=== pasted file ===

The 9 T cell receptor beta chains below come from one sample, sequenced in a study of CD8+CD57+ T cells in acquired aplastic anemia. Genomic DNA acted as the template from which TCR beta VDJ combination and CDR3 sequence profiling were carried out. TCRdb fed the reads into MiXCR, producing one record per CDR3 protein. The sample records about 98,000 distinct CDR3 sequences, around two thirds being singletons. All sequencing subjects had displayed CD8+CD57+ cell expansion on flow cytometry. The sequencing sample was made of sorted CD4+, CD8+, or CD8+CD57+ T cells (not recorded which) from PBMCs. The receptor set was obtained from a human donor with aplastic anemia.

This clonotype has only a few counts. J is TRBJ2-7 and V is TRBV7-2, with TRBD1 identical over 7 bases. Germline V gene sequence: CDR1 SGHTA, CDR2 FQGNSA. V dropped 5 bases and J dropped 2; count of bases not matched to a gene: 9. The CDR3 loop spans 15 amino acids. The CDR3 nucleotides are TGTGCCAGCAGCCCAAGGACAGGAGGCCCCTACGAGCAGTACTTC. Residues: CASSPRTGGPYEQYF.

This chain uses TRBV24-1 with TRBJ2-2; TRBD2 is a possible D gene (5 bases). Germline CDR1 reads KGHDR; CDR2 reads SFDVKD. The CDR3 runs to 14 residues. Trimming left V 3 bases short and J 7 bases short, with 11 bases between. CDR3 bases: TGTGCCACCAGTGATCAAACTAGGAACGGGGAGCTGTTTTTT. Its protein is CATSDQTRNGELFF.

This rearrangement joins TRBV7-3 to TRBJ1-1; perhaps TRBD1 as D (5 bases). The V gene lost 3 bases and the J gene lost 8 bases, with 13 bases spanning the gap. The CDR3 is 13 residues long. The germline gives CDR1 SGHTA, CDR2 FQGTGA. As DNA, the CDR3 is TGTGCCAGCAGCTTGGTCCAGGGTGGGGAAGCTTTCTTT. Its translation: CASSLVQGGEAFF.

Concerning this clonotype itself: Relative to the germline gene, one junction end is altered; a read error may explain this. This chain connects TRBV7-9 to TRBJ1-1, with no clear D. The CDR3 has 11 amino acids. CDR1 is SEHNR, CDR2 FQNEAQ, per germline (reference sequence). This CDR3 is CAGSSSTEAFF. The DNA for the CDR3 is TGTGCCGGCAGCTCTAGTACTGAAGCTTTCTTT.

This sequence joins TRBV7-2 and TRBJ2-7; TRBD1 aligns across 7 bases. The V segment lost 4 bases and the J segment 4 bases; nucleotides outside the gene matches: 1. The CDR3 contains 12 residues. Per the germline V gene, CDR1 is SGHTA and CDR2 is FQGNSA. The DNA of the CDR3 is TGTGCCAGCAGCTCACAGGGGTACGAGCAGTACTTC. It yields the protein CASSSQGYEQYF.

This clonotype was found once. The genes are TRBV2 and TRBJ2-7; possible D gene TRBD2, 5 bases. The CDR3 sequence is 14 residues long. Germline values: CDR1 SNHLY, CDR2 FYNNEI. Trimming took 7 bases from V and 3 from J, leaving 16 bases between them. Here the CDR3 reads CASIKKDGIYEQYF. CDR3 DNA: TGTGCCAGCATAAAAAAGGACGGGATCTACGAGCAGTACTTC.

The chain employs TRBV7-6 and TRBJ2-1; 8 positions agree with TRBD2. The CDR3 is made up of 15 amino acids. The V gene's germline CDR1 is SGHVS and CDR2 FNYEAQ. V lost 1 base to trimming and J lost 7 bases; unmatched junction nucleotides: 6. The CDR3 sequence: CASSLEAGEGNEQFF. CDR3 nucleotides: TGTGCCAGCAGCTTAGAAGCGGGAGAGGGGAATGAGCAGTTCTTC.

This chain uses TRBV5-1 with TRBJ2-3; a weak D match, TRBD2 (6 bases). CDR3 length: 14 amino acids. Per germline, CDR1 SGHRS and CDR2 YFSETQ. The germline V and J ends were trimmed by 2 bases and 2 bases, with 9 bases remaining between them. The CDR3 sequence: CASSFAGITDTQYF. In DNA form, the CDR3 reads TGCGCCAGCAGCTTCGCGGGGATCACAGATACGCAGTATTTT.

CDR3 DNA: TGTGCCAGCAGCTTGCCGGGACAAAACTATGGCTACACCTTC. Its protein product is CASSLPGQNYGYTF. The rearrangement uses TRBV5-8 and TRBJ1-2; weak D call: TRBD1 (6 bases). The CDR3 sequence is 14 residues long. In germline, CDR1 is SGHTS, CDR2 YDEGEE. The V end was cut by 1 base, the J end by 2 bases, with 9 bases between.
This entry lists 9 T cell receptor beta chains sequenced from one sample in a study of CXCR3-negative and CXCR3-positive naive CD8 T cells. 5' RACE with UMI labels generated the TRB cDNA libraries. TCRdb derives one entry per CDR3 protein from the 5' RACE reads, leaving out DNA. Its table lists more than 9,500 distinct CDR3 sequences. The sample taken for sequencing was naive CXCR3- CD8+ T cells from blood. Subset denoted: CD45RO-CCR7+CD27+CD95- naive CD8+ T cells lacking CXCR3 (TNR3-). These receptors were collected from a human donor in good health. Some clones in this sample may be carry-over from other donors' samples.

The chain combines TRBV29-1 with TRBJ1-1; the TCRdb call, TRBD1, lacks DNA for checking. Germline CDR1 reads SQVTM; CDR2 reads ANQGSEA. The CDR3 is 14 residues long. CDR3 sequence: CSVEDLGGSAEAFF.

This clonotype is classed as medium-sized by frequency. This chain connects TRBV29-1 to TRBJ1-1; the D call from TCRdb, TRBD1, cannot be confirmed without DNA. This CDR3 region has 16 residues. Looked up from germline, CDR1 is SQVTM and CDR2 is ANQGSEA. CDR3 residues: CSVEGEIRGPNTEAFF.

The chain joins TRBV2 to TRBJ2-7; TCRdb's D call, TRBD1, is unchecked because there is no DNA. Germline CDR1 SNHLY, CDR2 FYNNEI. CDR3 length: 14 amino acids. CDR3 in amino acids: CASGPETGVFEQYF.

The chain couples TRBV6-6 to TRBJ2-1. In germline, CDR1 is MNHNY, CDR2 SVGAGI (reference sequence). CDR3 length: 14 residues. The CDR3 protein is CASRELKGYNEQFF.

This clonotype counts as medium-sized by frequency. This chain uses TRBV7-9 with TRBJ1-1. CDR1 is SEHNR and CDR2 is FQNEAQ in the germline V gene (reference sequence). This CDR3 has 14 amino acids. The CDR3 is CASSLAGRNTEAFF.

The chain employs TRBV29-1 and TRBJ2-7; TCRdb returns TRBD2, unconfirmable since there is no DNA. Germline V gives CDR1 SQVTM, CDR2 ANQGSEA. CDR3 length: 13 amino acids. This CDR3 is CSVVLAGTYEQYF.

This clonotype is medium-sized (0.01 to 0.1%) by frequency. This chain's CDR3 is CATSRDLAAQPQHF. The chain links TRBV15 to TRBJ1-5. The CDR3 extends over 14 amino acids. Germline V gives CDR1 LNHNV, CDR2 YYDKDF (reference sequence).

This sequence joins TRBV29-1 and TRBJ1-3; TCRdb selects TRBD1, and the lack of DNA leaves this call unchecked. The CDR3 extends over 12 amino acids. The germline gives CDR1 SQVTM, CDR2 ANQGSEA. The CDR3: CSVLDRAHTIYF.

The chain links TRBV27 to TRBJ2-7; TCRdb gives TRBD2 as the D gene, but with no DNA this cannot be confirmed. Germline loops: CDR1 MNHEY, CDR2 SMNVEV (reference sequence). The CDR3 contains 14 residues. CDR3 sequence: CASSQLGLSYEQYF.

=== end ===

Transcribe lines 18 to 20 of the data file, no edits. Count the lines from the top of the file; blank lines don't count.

This clonotype is medium-sized (0.01 to 0.1%) by frequency. This chain's CDR3 is CATSRDLAAQPQHF. The chain links TRBV15 to TRBJ1-5. The CDR3 extends over 14 amino acids. Germline V gives CDR1 LNHNV, CDR2 YYDKDF (reference sequence).

This sequence joins TRBV29-1 and TRBJ1-3; TCRdb selects TRBD1, and the lack of DNA leaves this call unchecked. The CDR3 extends over 12 amino acids. The germline gives CDR1 SQVTM, CDR2 ANQGSEA. The CDR3: CSVLDRAHTIYF.

The chain links TRBV27 to TRBJ2-7; TCRdb gives TRBD2 as the D gene, but with no DNA this cannot be confirmed. Germline loops: CDR1 MNHEY, CDR2 SMNVEV (reference sequence). The CDR3 contains 14 residues. CDR3 sequence: CASSQLGLSYEQYF.